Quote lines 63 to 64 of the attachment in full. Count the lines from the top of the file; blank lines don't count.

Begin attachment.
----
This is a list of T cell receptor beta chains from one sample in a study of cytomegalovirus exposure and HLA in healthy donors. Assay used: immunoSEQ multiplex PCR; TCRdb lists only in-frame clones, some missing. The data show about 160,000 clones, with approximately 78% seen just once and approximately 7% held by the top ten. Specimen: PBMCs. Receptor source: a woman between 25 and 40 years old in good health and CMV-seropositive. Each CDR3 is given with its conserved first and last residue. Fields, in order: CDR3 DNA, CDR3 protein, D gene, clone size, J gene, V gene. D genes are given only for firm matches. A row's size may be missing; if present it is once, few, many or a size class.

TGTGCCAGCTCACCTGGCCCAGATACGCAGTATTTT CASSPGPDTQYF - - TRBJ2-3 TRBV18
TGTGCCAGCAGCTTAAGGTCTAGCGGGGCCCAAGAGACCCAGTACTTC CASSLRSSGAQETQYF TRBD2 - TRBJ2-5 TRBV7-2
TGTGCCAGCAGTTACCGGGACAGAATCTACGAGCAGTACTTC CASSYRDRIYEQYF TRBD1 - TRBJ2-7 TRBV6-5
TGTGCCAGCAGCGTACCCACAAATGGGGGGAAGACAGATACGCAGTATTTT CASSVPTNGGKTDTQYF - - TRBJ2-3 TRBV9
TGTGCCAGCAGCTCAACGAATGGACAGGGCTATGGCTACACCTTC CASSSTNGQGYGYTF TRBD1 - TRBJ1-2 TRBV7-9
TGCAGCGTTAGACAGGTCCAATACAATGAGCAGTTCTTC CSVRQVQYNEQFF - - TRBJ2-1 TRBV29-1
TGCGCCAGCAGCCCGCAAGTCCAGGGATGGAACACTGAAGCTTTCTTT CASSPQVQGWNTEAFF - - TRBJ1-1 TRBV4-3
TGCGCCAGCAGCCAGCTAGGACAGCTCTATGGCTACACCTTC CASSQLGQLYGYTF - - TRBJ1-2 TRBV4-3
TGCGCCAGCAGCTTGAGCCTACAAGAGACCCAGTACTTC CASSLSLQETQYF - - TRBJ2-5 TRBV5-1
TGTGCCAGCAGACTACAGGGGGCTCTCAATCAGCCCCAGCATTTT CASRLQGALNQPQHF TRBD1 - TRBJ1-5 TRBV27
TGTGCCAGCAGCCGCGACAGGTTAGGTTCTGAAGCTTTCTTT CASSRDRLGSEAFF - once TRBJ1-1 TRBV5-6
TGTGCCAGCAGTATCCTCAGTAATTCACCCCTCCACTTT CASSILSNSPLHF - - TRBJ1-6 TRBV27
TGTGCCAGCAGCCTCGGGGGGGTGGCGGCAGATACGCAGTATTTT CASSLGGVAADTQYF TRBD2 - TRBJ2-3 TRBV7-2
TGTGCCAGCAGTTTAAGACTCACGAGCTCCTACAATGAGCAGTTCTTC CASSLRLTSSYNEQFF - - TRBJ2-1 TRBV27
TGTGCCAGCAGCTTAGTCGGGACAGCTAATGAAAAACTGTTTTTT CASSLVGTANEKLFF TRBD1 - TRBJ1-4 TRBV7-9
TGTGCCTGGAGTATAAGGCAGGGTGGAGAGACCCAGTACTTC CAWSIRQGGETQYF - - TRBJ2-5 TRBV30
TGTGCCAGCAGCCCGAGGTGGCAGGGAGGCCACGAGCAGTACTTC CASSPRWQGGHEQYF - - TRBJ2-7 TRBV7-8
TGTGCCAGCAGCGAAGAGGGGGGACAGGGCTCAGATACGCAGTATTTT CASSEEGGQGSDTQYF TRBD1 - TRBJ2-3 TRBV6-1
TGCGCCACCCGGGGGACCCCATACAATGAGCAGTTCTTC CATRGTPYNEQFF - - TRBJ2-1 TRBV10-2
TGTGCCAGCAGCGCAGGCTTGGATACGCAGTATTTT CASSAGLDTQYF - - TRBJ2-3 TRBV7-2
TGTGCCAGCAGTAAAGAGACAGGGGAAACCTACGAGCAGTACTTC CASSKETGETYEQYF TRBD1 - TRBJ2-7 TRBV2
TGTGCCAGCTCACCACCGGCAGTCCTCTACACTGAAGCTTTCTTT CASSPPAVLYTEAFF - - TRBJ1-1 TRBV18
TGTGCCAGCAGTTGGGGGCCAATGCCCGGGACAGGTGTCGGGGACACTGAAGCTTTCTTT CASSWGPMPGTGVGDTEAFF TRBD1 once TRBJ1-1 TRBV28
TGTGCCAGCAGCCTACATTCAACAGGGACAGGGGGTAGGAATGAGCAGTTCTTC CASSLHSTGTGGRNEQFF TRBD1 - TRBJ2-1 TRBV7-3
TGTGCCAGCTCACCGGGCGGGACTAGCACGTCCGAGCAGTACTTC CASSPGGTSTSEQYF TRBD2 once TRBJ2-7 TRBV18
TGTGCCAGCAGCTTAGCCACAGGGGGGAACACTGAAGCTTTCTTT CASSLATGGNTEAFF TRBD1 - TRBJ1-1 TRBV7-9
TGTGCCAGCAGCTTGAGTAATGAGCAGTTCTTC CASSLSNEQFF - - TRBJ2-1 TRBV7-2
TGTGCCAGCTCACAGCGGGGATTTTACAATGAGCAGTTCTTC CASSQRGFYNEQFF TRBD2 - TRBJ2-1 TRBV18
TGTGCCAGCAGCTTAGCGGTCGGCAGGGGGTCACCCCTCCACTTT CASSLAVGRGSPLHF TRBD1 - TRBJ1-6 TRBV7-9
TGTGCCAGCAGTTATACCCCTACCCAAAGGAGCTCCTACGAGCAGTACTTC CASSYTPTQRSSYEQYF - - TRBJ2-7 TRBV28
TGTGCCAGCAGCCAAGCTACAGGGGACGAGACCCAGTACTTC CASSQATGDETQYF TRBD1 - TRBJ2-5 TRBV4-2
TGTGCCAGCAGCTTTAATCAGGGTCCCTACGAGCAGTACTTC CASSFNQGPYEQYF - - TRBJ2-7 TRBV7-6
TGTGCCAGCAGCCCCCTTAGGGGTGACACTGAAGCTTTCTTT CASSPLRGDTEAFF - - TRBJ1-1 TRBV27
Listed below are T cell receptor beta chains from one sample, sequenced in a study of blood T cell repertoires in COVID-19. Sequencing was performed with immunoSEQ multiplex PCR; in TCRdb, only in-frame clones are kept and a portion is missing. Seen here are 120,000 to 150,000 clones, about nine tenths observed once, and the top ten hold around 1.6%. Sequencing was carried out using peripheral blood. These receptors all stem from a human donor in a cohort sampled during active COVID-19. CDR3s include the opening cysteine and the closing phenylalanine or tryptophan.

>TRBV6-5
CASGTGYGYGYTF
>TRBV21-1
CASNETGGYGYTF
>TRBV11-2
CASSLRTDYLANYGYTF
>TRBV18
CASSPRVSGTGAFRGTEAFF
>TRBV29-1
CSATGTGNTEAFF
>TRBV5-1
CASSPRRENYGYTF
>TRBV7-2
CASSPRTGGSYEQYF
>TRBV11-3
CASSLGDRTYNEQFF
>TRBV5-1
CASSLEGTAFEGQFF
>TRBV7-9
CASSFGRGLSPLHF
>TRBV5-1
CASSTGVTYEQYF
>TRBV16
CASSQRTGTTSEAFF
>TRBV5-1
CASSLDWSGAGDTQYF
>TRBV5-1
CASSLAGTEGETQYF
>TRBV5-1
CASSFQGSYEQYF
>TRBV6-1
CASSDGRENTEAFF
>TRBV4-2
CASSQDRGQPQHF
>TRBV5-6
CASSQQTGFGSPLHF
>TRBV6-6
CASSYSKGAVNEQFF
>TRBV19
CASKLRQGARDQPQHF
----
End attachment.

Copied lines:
CASSLAGTEGETQYF
>TRBV5-1